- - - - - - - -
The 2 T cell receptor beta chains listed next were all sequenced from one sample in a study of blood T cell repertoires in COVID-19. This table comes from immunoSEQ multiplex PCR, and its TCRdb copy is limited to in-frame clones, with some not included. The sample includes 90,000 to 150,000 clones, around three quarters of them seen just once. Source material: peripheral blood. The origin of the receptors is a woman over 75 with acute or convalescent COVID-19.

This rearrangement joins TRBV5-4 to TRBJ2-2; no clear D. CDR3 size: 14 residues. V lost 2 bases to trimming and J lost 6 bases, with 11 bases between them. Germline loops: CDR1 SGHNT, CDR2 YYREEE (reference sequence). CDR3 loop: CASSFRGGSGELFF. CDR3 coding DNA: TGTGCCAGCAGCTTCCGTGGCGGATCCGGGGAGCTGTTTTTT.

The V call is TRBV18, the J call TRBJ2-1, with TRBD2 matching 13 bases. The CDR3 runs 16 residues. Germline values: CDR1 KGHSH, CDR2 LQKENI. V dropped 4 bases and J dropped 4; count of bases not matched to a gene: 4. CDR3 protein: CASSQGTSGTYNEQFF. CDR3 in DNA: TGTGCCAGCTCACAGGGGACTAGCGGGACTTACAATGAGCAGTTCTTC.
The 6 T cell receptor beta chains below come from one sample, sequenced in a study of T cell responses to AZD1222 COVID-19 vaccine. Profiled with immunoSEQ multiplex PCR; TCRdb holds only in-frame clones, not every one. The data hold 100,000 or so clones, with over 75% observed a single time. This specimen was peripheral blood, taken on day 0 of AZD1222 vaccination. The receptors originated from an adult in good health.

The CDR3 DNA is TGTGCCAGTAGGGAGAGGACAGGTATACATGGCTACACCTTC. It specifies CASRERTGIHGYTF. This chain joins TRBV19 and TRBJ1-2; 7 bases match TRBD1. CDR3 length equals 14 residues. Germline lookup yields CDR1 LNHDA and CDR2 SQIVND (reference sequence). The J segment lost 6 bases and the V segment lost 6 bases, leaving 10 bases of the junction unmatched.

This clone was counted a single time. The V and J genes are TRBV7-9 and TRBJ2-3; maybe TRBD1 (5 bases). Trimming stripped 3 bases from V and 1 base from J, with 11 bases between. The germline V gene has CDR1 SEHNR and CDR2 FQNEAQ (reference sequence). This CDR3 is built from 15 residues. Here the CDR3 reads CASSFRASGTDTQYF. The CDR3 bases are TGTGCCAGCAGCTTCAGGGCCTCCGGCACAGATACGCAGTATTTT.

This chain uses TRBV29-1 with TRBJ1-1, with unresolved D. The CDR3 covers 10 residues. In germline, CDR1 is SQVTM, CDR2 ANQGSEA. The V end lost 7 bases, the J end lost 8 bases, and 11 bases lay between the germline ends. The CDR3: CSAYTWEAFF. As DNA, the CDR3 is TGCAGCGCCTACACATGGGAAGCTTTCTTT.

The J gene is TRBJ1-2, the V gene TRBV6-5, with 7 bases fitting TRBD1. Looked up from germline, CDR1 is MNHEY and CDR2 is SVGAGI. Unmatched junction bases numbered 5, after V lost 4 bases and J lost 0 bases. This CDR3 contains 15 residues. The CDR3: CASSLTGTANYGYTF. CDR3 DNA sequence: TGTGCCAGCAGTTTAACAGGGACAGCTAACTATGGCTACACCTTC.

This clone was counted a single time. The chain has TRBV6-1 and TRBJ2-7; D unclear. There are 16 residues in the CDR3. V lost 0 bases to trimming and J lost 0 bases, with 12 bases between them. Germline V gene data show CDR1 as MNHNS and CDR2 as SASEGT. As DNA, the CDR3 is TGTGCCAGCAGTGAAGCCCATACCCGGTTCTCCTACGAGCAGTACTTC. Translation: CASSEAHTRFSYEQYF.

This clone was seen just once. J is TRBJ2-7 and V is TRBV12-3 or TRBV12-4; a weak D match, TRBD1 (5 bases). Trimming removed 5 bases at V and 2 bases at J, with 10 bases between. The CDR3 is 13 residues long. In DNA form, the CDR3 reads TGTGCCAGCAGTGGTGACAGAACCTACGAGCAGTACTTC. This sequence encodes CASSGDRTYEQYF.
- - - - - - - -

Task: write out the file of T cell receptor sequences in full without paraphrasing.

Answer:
The 2 T cell receptor beta chains listed next were all sequenced from one sample in a study of blood T cell repertoires in COVID-19. This table comes from immunoSEQ multiplex PCR, and its TCRdb copy is limited to in-frame clones, with some not included. The sample includes 90,000 to 150,000 clones, around three quarters of them seen just once. Source material: peripheral blood. The origin of the receptors is a woman over 75 with acute or convalescent COVID-19.

This rearrangement joins TRBV5-4 to TRBJ2-2; no clear D. CDR3 size: 14 residues. V lost 2 bases to trimming and J lost 6 bases, with 11 bases between them. Germline loops: CDR1 SGHNT, CDR2 YYREEE (reference sequence). CDR3 loop: CASSFRGGSGELFF. CDR3 coding DNA: TGTGCCAGCAGCTTCCGTGGCGGATCCGGGGAGCTGTTTTTT.

The V call is TRBV18, the J call TRBJ2-1, with TRBD2 matching 13 bases. The CDR3 runs 16 residues. Germline values: CDR1 KGHSH, CDR2 LQKENI. V dropped 4 bases and J dropped 4; count of bases not matched to a gene: 4. CDR3 protein: CASSQGTSGTYNEQFF. CDR3 in DNA: TGTGCCAGCTCACAGGGGACTAGCGGGACTTACAATGAGCAGTTCTTC.
The 6 T cell receptor beta chains below come from one sample, sequenced in a study of T cell responses to AZD1222 COVID-19 vaccine. Profiled with immunoSEQ multiplex PCR; TCRdb holds only in-frame clones, not every one. The data hold 100,000 or so clones, with over 75% observed a single time. This specimen was peripheral blood, taken on day 0 of AZD1222 vaccination. The receptors originated from an adult in good health.

The CDR3 DNA is TGTGCCAGTAGGGAGAGGACAGGTATACATGGCTACACCTTC. It specifies CASRERTGIHGYTF. This chain joins TRBV19 and TRBJ1-2; 7 bases match TRBD1. CDR3 length equals 14 residues. Germline lookup yields CDR1 LNHDA and CDR2 SQIVND (reference sequence). The J segment lost 6 bases and the V segment lost 6 bases, leaving 10 bases of the junction unmatched.

This clone was counted a single time. The V and J genes are TRBV7-9 and TRBJ2-3; maybe TRBD1 (5 bases). Trimming stripped 3 bases from V and 1 base from J, with 11 bases between. The germline V gene has CDR1 SEHNR and CDR2 FQNEAQ (reference sequence). This CDR3 is built from 15 residues. Here the CDR3 reads CASSFRASGTDTQYF. The CDR3 bases are TGTGCCAGCAGCTTCAGGGCCTCCGGCACAGATACGCAGTATTTT.

This chain uses TRBV29-1 with TRBJ1-1, with unresolved D. The CDR3 covers 10 residues. In germline, CDR1 is SQVTM, CDR2 ANQGSEA. The V end lost 7 bases, the J end lost 8 bases, and 11 bases lay between the germline ends. The CDR3: CSAYTWEAFF. As DNA, the CDR3 is TGCAGCGCCTACACATGGGAAGCTTTCTTT.

The J gene is TRBJ1-2, the V gene TRBV6-5, with 7 bases fitting TRBD1. Looked up from germline, CDR1 is MNHEY and CDR2 is SVGAGI. Unmatched junction bases numbered 5, after V lost 4 bases and J lost 0 bases. This CDR3 contains 15 residues. The CDR3: CASSLTGTANYGYTF. CDR3 DNA sequence: TGTGCCAGCAGTTTAACAGGGACAGCTAACTATGGCTACACCTTC.

This clone was counted a single time. The chain has TRBV6-1 and TRBJ2-7; D unclear. There are 16 residues in the CDR3. V lost 0 bases to trimming and J lost 0 bases, with 12 bases between them. Germline V gene data show CDR1 as MNHNS and CDR2 as SASEGT. As DNA, the CDR3 is TGTGCCAGCAGTGAAGCCCATACCCGGTTCTCCTACGAGCAGTACTTC. Translation: CASSEAHTRFSYEQYF.

This clone was seen just once. J is TRBJ2-7 and V is TRBV12-3 or TRBV12-4; a weak D match, TRBD1 (5 bases). Trimming removed 5 bases at V and 2 bases at J, with 10 bases between. The CDR3 is 13 residues long. In DNA form, the CDR3 reads TGTGCCAGCAGTGGTGACAGAACCTACGAGCAGTACTTC. This sequence encodes CASSGDRTYEQYF.